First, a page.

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Leadership and Innovation

Stephanie Mansell, Consultant Physiotherapist at Royal Free London NHS Foundation Trust, inspires us to become leaders for innovation.

We are living in the fourth industrial revolution. Technology is evolving and fusing, to include physical, digital and biological elements. Even experts in the field wait with baited breath, to observe the impact the fourth industrial revolution will have, on all aspects of human life.

Living in this (insert your choice of adjective: exciting, scary, overwhelming, inspiring) age we are all surrounded by innovations in our everyday life. Innovations are, simply put, a new idea, device or method. I’m sure none of you will have too much trouble naming a few famous innovators, those creative thinkers whose ideas form the basis of new innovations. My personal favourites are Joseph Fry (inventor of the chocolate bar) and Caresse Crosby (inventor of the modern day bra). However, for creative ideas (such as chocolate bars and bras) to become a part of our everyday lives, a different definition of innovation is required: the implementation of a new idea, device or method to bring about change. So, whilst those famous innovators easily spring to mind, the reality is they won’t ever be working alone. True innovation requires a collaborative teamwork approach.

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Physiotherapists are fantastic innovators, our physiotherapy education has taught us to problem solve and use the resources available to us. I can name dozens of fantastic examples; from patient consultation via videoconferencing, to app developments, 3D printing to SNOMED CT sets and beyond.

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However, I know there are even more fantastic, creative ideas being generated by physiotherapists every day, which don’t come to fruition, or aren’t implemented on a large scale. Whilst the rest of society is in the throes of the fourth industrial revolution, the NHS and healthcare lag behind. So how can we harness the power of the technology around us? How can we maximise new developments to be more efficient with our dwindling resources? How can we embrace new tools to deliver high quality, high value care for our patients? It’s easy to tread water, relying on our comfortable, established methods and treatment techniques. What healthcare, and our patients, really need is for us to become innovation leaders.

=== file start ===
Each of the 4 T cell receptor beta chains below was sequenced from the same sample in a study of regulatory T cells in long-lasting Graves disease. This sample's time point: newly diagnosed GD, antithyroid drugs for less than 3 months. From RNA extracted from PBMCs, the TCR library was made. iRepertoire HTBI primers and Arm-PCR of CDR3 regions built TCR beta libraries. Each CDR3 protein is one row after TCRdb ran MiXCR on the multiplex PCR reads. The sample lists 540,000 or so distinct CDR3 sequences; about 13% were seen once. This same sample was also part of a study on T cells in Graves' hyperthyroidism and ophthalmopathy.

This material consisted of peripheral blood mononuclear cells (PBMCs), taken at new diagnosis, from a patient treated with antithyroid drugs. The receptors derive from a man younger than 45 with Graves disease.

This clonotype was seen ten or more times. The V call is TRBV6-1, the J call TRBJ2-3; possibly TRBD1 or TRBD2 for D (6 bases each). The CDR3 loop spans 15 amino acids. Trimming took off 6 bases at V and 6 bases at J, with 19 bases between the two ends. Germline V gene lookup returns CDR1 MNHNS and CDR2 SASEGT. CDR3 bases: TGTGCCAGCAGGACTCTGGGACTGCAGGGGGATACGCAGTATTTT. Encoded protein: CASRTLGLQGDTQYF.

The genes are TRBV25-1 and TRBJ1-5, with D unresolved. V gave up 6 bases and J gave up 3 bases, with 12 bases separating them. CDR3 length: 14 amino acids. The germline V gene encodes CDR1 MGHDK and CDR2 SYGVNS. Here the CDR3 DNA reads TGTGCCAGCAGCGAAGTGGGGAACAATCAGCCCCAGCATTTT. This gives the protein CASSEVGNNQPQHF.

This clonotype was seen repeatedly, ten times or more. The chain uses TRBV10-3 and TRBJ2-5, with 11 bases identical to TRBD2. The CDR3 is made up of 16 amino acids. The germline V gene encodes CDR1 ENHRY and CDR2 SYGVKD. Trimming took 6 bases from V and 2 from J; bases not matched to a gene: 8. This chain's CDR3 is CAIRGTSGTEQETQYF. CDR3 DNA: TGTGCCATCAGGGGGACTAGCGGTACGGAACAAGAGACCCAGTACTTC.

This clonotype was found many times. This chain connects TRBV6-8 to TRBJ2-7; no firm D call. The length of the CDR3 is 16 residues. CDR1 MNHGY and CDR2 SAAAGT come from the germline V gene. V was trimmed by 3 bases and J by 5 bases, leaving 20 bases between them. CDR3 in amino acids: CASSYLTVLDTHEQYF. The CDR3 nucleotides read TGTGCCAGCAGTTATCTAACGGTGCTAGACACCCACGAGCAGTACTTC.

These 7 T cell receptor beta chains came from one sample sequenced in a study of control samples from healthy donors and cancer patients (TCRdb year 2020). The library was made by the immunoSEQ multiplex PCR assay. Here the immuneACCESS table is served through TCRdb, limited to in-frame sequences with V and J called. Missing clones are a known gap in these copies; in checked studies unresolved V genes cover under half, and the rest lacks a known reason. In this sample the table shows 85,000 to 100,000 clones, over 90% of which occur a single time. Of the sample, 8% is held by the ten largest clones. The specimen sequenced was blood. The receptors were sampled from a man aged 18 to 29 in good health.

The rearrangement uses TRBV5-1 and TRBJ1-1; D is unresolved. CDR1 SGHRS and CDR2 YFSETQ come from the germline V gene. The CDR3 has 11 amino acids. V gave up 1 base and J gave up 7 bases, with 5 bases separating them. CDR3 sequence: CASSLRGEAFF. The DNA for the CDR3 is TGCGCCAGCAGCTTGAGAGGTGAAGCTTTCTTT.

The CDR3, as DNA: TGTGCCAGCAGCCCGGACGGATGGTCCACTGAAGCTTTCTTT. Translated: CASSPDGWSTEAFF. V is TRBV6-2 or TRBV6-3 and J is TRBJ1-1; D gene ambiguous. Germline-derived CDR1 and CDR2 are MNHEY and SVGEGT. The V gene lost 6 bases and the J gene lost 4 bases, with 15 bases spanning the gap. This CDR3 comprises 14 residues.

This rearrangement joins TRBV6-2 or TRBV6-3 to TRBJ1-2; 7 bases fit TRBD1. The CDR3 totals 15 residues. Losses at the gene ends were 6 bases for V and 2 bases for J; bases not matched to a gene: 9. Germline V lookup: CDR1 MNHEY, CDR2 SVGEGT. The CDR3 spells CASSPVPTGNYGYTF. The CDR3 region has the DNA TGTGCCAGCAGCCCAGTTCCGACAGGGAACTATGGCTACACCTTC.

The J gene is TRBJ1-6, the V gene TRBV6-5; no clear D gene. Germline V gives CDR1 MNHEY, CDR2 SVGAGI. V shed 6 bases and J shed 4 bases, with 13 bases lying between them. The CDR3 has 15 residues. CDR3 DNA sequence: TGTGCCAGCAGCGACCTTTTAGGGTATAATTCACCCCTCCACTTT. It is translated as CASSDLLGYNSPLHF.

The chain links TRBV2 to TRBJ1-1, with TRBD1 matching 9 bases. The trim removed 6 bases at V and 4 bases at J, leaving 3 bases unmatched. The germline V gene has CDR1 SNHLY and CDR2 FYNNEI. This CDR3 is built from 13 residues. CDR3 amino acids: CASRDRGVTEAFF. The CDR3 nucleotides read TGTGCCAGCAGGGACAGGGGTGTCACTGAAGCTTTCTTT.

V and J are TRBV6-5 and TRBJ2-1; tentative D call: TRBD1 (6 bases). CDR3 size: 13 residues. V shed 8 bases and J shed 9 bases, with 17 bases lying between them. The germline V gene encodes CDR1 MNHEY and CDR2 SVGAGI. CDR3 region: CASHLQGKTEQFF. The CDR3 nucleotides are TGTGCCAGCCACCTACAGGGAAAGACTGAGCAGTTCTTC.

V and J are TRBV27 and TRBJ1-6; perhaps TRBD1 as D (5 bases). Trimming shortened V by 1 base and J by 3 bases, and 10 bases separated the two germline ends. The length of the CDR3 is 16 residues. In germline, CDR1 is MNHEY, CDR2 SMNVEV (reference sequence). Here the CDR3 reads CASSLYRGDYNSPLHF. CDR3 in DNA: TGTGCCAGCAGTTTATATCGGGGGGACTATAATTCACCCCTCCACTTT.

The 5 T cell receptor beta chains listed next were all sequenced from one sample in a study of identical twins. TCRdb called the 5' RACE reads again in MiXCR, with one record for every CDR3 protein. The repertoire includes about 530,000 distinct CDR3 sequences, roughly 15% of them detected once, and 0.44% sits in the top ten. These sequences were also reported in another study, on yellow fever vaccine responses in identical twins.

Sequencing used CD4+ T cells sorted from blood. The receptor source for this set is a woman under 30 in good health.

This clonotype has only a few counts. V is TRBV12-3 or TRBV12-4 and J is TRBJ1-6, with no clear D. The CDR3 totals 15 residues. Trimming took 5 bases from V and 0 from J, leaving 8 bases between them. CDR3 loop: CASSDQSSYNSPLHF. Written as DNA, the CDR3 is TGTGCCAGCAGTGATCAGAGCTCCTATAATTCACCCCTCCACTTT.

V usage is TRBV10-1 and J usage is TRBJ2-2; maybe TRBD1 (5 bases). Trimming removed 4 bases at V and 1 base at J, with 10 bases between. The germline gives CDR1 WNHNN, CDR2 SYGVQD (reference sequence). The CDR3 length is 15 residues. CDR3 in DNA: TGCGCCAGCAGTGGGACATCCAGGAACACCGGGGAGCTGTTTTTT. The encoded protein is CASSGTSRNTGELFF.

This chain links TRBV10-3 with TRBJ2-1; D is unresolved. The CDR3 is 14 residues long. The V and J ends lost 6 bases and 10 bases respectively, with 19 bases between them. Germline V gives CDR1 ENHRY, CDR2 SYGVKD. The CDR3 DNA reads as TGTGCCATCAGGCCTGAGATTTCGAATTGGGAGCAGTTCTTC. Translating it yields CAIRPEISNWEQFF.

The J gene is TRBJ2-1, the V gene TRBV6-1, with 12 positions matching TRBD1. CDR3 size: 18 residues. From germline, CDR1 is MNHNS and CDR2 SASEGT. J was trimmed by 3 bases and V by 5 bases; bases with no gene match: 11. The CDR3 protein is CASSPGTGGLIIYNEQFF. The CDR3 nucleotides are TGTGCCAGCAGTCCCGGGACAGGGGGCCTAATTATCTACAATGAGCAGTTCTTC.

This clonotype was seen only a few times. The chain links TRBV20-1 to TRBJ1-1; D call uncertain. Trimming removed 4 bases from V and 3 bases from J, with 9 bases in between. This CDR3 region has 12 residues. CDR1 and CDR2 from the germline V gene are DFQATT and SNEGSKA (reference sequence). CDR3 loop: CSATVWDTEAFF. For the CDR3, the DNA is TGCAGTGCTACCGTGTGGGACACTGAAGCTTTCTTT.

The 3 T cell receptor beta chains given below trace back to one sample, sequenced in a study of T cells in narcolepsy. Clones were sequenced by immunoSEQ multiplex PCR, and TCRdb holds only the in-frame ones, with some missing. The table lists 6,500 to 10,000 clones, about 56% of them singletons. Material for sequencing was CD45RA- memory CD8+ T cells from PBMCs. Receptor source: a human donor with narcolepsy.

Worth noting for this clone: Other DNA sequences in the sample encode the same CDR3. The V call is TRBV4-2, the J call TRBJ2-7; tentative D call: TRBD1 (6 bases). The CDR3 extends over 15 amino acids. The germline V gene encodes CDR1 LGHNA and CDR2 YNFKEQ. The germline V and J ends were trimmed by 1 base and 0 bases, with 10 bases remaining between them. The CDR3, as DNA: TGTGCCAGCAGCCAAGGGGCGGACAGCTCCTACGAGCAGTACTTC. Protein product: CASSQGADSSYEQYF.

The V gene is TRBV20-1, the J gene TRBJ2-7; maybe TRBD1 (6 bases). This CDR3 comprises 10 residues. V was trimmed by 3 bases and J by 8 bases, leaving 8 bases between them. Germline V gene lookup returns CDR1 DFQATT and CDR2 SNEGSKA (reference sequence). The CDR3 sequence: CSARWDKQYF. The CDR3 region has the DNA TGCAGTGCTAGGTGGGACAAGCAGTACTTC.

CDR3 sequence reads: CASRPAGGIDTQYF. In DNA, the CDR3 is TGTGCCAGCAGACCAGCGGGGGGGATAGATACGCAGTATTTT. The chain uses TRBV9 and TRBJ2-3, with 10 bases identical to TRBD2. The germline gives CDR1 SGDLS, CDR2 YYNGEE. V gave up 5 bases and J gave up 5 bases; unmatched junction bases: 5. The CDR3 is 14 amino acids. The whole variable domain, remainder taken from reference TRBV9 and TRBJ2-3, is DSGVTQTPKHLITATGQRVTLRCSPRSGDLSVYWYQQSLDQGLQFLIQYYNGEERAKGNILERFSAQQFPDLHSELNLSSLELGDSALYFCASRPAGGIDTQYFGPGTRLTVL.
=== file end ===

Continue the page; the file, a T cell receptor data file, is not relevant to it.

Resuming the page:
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Innovation leaders are not necessarily creative thinkers with the big ideas. What is more vital is identifying great ideas, that can make a big difference, and implementing them to become a reality: that’s truly innovation. Sometimes, in the bureaucratic world of healthcare, it can seem insurmountable to be innovative. So how do we overcome those barriers?

  • Have a clear vison

To succeed in implementing a new idea, device or method you need to be able to see how your service will be different (hopefully better!) because of it.

  • Communicate your vison

Some innovations will require you to convince a range of stakeholders, within and beyond your immediate team. Be able to concisely and passionately describe your vison, make people feel enthusiastic about your idea. Have confidence in the power of your conviction.

  • Identify your stakeholders

Be prepared to spend time identifying the key stakeholders you’ll need on board to implement your project. Use your connections and contacts to establish who will be easy to convince, and who will need your powers of persuasion.

  • Harness your experience

You are an expert in your field, and will comprehend what new technologies will work for your service and your patients. Use your knowledge and experience to be an innovation leader.

  • Persevere

Don’t give up! Focus on your vison, stay enthusiastic and passionate. Barriers can always be overcome. To quote the bear hunt: “We can’t go over it, can’t go under it, we can’t go around it, we’ll have to go through it”.

  • Take advantage of funding opportunities

Organisations, such as the Health Foundation, the Nuffield Trust and the Kings Fund, regularly have calls for funding opportunities to pilot or implement innovative ideas. These sources of cash can help you overcome the funding barrier, as well as giving you an opportunity to pilot your ideas. Pilot data is powerful, and can help you implement your innovations long term at the end of the project.

  • Use other people with experience to help you

If you have an idea you need help implementing, don’t be afraid to ask for help. That might include colleagues, the CSP, the ACPRC or other healthcare professionals who’ve had success with similar projects. Use social media to help you make contacts with those outside of your day-to-day networks. There is a Facebook group for AHPs interested in Digital technologies

And some useful Twitter handles include: @DHealthLDN @hharniess @DigiLeaders @NHSDigital @OrchaUK

Finally, when you’ve become an innovation leader, and effectively implemented the idea, device or method, share your success! Don’t be shy, or embarrassed, about applying for awards. They are a great way of showcasing innovation, within and beyond, the physiotherapy profession. Showcasing your innovation will inspire others, and help healthcare catch up with the implementation of technology. I’m proud to have recently received the award for Sustainability through Digital from My biggest hope is that my award will help other services apply the technology, for patients beyond my service to benefit. If I can do it, so can you!

Stephanie Mansell, Consultant Physiotherapist, Royal Free London NHS Foundation Trust